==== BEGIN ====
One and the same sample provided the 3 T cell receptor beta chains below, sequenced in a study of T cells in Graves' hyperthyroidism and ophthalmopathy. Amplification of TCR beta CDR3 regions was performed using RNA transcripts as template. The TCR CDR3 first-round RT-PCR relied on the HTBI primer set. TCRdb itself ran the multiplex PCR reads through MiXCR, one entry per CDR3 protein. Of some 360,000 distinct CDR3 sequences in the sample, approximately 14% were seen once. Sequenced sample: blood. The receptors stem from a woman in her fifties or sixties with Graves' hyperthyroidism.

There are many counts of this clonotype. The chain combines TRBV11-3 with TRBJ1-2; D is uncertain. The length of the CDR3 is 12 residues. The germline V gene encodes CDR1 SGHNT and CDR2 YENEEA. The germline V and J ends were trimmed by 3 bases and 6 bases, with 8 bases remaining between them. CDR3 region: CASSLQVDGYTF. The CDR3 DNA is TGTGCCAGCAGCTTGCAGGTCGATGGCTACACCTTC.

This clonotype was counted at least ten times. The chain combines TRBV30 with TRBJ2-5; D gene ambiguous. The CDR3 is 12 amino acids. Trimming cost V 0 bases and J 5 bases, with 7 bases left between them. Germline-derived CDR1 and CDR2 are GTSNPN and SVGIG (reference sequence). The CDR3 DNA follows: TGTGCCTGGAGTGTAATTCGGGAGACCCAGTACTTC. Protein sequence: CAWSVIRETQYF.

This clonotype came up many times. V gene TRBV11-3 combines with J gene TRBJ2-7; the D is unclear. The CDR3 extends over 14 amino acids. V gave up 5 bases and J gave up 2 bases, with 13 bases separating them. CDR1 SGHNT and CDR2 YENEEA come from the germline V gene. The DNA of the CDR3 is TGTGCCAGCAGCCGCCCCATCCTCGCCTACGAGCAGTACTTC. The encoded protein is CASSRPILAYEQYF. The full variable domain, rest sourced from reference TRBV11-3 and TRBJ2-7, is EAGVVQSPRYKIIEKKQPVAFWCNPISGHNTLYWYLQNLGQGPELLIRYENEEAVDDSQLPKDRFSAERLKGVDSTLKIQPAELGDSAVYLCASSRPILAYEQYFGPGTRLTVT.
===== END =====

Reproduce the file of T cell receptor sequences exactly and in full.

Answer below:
One and the same sample provided the 3 T cell receptor beta chains below, sequenced in a study of T cells in Graves' hyperthyroidism and ophthalmopathy. Amplification of TCR beta CDR3 regions was performed using RNA transcripts as template. The TCR CDR3 first-round RT-PCR relied on the HTBI primer set. TCRdb itself ran the multiplex PCR reads through MiXCR, one entry per CDR3 protein. Of some 360,000 distinct CDR3 sequences in the sample, approximately 14% were seen once. Sequenced sample: blood. The receptors stem from a woman in her fifties or sixties with Graves' hyperthyroidism.

There are many counts of this clonotype. The chain combines TRBV11-3 with TRBJ1-2; D is uncertain. The length of the CDR3 is 12 residues. The germline V gene encodes CDR1 SGHNT and CDR2 YENEEA. The germline V and J ends were trimmed by 3 bases and 6 bases, with 8 bases remaining between them. CDR3 region: CASSLQVDGYTF. The CDR3 DNA is TGTGCCAGCAGCTTGCAGGTCGATGGCTACACCTTC.

This clonotype was counted at least ten times. The chain combines TRBV30 with TRBJ2-5; D gene ambiguous. The CDR3 is 12 amino acids. Trimming cost V 0 bases and J 5 bases, with 7 bases left between them. Germline-derived CDR1 and CDR2 are GTSNPN and SVGIG (reference sequence). The CDR3 DNA follows: TGTGCCTGGAGTGTAATTCGGGAGACCCAGTACTTC. Protein sequence: CAWSVIRETQYF.

This clonotype came up many times. V gene TRBV11-3 combines with J gene TRBJ2-7; the D is unclear. The CDR3 extends over 14 amino acids. V gave up 5 bases and J gave up 2 bases, with 13 bases separating them. CDR1 SGHNT and CDR2 YENEEA come from the germline V gene. The DNA of the CDR3 is TGTGCCAGCAGCCGCCCCATCCTCGCCTACGAGCAGTACTTC. The encoded protein is CASSRPILAYEQYF. The full variable domain, rest sourced from reference TRBV11-3 and TRBJ2-7, is EAGVVQSPRYKIIEKKQPVAFWCNPISGHNTLYWYLQNLGQGPELLIRYENEEAVDDSQLPKDRFSAERLKGVDSTLKIQPAELGDSAVYLCASSRPILAYEQYFGPGTRLTVT.